Early in March, when snow still covered much of the United States, the movie Frozen won an oscar for best animated movie.
Somewhat based on Hans Christian Andersen's story, The Snow Queen, this delightful tale captured my attention from the beginning and held my attention to the "Easter egg" which followed the credits. You did stay to watch it, right?
Those of us who have experienced the joy (or trials) of this snowy winter found a haven in this delightful story. And not only a haven, but fantastic, creative party ideas. Hah! I've seen those Frozen kid sleepover pics on FB with ice cream and other icy treats. What fun times.
Did you know, in Tucson, Arizona, and probably similar typically toasty settings, the story didn't communicate the same meaning to young audiences.
My adult daughter went with a friend and her child to a theater in Tucson, where a room full of children and their guardians packed the seats. The opening scenes, which told a fun story of sister play, delighted the children. However, when the snow fell and the ice coated the landscape, the young audience wrestled with questions. The interesting and amusing blurts of child misunderstandings peppered the storyline.
The main issue: how can something as light as cotton candy be hard enough to walk on? Great question. On the few occasions snow sprinkles in Arizona, it melts almost as quick as it falls. Who could possible walk on it, or sink to their knees in it?
When my daughter told me what the children said and described their perplexed faces, I realized this audience did not share the same experience as those who've lived through frozen winters. Especially this year.
Though entertained, the young summer state audience may have been so consumed with the strange white substance that their take home thoughts of the story were different. Nothing wrong with that, of course.
Ah hah, I thought. The perfect concept to address on the Alley. (Please keep in mind the movie Frozen ranks tops in my mind and this following simply is a springboard from the kids response).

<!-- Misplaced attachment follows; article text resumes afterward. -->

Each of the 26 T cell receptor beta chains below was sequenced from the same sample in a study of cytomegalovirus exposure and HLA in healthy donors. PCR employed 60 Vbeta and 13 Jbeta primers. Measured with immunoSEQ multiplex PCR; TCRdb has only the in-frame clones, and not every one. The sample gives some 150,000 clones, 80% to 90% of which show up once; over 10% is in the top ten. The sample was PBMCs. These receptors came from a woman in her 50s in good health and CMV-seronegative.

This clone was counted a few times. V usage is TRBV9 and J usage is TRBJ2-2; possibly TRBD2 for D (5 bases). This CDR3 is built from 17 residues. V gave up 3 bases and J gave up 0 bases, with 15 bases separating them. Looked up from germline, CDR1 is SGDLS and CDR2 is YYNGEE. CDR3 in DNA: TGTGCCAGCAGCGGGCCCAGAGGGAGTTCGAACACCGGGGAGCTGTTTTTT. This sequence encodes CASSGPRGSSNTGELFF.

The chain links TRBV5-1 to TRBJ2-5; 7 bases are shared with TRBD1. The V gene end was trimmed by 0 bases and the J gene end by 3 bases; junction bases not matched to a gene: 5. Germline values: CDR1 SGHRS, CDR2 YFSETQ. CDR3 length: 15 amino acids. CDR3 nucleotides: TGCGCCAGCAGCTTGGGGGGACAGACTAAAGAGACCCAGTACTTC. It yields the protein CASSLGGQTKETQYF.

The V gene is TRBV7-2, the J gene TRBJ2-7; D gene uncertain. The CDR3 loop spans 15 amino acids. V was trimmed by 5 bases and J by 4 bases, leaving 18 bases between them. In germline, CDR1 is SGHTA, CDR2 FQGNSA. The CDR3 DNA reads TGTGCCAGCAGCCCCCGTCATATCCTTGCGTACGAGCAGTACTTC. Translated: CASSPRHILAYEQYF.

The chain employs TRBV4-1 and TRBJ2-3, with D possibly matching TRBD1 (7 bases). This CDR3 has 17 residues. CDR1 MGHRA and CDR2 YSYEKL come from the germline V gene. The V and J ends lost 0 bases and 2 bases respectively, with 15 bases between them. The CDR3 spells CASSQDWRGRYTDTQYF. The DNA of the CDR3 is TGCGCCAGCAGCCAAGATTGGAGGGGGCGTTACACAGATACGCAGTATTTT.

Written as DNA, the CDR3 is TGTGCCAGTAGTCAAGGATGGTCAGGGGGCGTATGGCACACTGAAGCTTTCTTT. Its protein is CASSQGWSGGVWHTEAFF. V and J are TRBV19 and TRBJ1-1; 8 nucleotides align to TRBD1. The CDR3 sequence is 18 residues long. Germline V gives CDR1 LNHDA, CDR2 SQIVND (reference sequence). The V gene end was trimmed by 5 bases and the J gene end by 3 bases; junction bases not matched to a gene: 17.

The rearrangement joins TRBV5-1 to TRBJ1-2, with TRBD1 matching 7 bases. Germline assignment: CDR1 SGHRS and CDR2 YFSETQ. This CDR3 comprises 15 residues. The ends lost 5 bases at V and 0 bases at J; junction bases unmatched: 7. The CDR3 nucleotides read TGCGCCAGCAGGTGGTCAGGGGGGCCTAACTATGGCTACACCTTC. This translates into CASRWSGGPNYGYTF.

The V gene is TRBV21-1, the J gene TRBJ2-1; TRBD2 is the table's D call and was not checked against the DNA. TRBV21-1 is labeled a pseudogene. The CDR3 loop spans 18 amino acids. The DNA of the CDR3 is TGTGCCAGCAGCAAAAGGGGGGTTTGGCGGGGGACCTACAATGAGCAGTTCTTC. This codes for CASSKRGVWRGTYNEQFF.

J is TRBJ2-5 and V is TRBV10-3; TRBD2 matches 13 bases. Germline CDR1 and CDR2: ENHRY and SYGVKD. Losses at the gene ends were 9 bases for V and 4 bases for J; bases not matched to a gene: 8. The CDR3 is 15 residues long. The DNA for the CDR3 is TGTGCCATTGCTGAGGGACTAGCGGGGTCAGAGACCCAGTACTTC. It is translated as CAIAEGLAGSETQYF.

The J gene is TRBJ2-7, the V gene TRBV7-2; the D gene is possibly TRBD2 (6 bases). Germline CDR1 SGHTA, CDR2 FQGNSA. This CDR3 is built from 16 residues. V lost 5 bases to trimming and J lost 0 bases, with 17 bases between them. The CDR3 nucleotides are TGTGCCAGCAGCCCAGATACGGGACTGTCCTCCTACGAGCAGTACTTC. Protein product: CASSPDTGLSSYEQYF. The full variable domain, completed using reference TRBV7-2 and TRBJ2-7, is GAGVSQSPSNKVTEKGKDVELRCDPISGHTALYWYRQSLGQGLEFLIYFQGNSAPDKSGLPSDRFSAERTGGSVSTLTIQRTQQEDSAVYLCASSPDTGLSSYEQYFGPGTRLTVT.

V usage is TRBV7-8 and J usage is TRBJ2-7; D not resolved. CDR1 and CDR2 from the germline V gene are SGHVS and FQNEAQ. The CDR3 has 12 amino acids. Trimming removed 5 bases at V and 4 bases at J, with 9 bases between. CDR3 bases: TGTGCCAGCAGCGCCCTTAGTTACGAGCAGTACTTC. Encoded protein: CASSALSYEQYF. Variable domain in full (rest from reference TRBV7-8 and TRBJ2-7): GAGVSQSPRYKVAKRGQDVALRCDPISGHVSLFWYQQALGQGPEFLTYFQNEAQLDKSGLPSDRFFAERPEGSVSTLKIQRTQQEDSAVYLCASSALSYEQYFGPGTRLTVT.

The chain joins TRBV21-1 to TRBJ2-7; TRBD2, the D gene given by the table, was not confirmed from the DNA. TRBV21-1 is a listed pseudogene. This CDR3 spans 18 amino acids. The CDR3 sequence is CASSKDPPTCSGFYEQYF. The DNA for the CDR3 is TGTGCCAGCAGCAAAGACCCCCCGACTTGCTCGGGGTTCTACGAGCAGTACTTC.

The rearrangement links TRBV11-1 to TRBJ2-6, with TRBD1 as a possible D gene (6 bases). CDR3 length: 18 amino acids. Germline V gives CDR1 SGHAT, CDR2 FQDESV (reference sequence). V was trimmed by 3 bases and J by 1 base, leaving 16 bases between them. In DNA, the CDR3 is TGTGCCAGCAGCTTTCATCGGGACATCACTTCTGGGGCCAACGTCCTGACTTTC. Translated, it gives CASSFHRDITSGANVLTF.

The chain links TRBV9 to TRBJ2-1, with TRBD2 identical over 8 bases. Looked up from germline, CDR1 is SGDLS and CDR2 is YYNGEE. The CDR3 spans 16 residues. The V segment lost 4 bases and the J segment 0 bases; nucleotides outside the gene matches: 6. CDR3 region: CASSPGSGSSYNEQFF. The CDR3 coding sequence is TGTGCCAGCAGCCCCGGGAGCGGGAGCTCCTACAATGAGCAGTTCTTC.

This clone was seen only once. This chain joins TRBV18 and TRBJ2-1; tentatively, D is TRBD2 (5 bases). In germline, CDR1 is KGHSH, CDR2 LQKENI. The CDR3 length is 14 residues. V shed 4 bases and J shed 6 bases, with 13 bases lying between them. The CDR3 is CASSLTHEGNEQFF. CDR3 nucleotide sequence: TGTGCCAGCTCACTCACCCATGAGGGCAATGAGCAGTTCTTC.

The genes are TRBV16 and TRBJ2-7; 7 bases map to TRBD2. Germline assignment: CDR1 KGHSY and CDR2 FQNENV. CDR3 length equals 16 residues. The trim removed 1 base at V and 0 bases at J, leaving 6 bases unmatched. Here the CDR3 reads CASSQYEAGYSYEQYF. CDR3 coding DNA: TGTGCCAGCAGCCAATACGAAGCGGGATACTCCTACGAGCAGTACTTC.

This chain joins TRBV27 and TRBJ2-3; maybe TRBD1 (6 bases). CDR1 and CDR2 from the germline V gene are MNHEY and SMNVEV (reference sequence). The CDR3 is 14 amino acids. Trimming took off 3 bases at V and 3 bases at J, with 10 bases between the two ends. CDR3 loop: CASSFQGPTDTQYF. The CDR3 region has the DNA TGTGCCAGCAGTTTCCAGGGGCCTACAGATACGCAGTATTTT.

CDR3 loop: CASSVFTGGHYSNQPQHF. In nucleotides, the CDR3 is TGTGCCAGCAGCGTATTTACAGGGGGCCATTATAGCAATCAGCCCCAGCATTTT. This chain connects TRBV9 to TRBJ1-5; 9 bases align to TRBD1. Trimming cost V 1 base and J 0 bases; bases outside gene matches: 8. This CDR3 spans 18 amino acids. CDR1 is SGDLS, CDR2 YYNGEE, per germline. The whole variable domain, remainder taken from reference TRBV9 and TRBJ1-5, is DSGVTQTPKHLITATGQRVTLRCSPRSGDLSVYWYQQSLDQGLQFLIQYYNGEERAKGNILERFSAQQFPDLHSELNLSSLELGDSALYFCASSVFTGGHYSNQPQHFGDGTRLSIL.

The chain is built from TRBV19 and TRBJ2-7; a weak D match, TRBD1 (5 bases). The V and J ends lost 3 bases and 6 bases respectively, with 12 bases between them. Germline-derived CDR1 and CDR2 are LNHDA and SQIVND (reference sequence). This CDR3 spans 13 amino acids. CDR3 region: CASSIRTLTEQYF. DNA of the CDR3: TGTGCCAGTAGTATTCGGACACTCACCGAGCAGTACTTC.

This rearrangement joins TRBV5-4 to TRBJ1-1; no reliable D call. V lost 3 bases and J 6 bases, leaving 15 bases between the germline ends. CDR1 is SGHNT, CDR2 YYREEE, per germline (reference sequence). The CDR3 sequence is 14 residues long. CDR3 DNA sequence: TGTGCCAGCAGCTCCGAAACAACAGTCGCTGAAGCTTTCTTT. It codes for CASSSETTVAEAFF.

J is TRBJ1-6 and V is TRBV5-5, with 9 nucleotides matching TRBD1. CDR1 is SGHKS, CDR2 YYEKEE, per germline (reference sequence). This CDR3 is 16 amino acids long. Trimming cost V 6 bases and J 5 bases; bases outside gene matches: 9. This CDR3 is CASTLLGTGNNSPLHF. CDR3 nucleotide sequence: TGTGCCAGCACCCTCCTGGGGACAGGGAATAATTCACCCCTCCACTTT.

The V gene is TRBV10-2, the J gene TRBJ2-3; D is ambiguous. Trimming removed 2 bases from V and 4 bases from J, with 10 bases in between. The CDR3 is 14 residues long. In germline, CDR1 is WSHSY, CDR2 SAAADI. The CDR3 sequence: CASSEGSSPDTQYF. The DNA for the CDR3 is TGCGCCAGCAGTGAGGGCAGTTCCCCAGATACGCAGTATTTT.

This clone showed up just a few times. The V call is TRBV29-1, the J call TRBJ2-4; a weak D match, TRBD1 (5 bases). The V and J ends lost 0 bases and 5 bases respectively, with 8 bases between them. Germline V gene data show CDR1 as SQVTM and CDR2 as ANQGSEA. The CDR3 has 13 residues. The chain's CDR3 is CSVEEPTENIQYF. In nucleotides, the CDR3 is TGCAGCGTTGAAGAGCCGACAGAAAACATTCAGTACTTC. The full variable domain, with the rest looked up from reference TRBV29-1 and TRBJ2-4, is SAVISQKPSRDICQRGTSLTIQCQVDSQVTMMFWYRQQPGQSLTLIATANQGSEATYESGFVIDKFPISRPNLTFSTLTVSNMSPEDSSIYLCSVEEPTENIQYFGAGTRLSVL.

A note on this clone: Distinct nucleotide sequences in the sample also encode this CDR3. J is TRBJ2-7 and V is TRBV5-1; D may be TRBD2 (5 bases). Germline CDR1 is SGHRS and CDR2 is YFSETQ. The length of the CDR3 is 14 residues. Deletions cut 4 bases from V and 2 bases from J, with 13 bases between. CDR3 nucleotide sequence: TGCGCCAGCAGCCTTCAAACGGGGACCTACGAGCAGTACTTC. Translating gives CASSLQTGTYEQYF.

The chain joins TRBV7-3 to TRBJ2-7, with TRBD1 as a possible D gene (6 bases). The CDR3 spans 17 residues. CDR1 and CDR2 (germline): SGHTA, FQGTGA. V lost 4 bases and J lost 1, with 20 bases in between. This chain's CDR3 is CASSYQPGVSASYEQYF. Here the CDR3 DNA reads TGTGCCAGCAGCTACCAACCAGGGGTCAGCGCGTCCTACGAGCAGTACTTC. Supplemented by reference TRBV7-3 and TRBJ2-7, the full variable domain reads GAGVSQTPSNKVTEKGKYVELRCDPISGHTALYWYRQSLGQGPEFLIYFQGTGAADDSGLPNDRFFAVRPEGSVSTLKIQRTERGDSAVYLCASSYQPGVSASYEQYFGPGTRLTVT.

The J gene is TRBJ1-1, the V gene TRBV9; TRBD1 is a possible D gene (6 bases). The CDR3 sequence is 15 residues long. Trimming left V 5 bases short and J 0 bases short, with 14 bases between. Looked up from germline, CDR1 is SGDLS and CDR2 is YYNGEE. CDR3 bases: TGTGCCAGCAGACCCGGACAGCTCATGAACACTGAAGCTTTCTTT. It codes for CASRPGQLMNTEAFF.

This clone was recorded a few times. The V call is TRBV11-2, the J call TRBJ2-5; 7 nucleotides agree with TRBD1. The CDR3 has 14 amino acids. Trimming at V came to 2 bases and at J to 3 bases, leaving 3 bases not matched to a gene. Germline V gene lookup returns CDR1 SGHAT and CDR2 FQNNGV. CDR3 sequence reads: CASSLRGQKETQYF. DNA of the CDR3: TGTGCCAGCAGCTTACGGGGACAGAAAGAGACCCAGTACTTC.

All genres from science fiction to historical, fantasy to contemporary, romance to thriller/suspense need to grab their audience on page one and clutch with the claws of an eagle to the last page.
Unlike the children who became fascinated with a new perspective of snow and ice, adult readers will endure only a few perplexing questions as they turn the first pages in a story. Oddities in an adult story jeopardizes believability. If not satisfied in a page or two, the book will be closed and left to collect dust.
How can we best insure communication with our audience?
1. 3-D storytelling. Whether the story takes place in a fantasy world, in days long ago, has characters who are more than eccentric or personified, each page must contain vivid storytelling. This is best done by incorporating sensory clues so realistic the reader can't help but live the moment with the character even if one is propelled in a rocket soaring to the sun.
2. Dialogue. Spoken words need to reveal more than conversation. Questions of the heart and mind, when said out loud, insight rebuttals, emotions, and other questions. Don't be afraid to put a thought inside the quotes and open the door for other characters to verbally respond with their emotion.
3. Pacing. There are moments when readers need a chance to process and other moments when pages need to fly. If our books were musicals, a song would be inserted. For example, in the movie Frozen, Anna (the younger sister) was lonely. She met a handsome prince at the coronation. To speed up their attraction and marriage proposal, the song, Love is an Open Door was inserted (A hilarious song). The words and actions clarified and even justified Anna's reasons for saying yes so quickly. For books, an anecdote could be inserted. What else could be done to give readers time to process or fast forward?
4. Reasonable components of reality must be integrated. Winnie the Pooh, though a toy, was hungry and thirsty. True to history, Confederate soldiers died and plantations burned in Gone With the Wind. Harry Potter was bullied. Dracula could die. The snowman in Frozen saw the world upside down when his head wasn't on right. Each of these examples serve as a key to open the door and welcome the reader/viewer into a believable story world.
Here is a brainteaser. If you were the screenwriter for Frozen, what would you have added to the script to help children living in strictly summer climates to identify with the story?
Mary has moved to Michigan with her husband, closer to her three college kids. She misses the mountains of Montana, but loves seeing family more often. She writes contemporary and romance Christian fiction, is honing marketing and writing skills, and loves to pen missionary and Bible adventure stories on her ministry blog, God Loves Kids.